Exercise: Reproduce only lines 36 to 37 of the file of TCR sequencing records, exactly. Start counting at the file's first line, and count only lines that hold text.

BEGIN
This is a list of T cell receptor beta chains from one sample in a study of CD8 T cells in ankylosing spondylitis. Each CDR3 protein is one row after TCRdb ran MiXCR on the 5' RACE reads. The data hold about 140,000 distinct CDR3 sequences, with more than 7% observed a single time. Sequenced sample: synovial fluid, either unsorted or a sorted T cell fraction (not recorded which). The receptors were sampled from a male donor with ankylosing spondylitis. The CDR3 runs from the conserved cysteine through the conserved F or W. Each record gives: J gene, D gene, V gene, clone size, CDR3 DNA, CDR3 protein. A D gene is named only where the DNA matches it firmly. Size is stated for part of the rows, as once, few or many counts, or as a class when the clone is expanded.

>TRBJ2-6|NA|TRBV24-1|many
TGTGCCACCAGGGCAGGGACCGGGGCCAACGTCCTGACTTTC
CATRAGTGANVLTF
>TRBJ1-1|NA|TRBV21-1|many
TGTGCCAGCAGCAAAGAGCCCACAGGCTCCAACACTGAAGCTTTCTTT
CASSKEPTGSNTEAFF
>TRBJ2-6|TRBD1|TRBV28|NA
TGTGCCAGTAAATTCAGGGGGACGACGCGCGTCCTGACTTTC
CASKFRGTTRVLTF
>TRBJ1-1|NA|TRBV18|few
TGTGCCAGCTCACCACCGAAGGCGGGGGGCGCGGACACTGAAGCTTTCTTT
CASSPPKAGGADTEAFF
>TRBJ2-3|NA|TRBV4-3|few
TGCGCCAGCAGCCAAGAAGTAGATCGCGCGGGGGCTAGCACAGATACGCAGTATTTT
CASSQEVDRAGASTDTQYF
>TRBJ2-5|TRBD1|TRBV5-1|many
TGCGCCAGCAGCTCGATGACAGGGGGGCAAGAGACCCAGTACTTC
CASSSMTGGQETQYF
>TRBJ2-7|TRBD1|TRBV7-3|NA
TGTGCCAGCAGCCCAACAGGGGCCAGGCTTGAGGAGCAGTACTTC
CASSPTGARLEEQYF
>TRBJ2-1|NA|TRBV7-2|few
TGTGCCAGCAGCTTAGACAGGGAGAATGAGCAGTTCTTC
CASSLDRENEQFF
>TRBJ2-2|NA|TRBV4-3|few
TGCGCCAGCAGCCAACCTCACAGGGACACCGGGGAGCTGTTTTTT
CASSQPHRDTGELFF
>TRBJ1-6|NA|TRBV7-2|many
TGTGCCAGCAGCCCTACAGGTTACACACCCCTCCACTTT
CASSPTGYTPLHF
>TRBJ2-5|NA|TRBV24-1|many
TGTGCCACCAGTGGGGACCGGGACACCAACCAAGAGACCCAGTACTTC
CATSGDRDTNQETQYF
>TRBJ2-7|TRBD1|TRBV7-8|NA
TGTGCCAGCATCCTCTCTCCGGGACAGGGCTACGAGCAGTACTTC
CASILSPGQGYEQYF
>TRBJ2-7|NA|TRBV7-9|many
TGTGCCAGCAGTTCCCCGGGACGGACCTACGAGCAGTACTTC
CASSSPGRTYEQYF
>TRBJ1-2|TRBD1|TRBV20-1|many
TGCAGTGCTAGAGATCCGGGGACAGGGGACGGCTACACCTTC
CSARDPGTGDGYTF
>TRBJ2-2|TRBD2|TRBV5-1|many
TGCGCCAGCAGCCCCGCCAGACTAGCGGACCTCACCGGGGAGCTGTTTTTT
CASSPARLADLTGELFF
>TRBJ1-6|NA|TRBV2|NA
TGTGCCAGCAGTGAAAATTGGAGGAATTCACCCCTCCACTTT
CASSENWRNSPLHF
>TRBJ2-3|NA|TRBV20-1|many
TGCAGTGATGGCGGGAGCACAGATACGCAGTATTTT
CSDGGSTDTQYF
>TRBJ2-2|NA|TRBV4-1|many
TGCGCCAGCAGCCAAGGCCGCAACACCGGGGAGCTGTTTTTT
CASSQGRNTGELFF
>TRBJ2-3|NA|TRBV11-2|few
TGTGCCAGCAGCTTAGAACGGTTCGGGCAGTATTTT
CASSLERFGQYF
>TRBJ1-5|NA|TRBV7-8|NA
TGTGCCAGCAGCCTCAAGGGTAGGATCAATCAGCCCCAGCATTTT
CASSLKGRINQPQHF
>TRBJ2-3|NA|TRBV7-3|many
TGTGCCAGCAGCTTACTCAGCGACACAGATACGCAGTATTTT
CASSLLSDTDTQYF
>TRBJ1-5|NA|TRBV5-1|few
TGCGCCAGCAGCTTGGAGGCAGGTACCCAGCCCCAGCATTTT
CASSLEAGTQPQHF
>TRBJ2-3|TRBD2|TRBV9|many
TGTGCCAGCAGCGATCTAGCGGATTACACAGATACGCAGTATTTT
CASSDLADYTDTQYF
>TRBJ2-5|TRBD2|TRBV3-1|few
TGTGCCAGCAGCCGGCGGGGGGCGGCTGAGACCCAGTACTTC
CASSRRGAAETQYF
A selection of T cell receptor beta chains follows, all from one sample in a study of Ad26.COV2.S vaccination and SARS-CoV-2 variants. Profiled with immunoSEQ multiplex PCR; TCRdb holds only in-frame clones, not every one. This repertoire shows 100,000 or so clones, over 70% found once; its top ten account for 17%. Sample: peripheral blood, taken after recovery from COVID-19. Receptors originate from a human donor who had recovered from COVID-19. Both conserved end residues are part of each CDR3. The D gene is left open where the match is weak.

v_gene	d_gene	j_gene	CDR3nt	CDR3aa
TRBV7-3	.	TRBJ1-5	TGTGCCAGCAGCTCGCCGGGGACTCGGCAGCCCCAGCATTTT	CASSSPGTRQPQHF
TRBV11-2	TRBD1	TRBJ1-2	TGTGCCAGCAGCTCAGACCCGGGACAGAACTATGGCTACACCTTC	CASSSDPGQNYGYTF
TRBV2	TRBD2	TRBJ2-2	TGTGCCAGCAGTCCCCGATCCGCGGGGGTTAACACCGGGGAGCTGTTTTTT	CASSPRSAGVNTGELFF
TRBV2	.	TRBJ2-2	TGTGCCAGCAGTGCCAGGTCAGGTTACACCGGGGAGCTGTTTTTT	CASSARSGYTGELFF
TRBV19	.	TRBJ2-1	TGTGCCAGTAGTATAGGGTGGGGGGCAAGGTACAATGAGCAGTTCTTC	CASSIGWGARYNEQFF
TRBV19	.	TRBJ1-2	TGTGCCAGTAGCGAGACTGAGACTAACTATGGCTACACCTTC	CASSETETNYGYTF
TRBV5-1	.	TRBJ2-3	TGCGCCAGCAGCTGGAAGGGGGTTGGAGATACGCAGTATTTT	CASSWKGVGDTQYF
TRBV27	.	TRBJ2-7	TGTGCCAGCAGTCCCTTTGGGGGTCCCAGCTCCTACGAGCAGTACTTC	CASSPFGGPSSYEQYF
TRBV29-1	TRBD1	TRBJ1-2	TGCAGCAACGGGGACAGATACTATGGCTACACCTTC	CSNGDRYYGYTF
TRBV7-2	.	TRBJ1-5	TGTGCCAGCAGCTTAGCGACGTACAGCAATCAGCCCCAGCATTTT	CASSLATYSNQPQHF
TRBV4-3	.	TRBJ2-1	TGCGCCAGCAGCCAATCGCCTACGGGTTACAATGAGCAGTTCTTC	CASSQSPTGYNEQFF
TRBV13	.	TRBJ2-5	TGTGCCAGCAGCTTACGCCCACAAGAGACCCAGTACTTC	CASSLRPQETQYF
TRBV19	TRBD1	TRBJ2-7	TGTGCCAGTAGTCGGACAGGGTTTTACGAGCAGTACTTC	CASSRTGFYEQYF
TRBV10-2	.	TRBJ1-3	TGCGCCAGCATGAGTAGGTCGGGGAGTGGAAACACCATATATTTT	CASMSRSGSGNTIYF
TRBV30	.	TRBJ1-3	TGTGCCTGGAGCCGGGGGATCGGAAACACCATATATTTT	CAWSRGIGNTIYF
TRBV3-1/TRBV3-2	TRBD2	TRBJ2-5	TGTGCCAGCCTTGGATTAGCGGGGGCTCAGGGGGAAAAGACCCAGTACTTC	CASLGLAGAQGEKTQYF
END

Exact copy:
TGTGCCAGCATCCTCTCTCCGGGACAGGGCTACGAGCAGTACTTC
CASILSPGQGYEQYF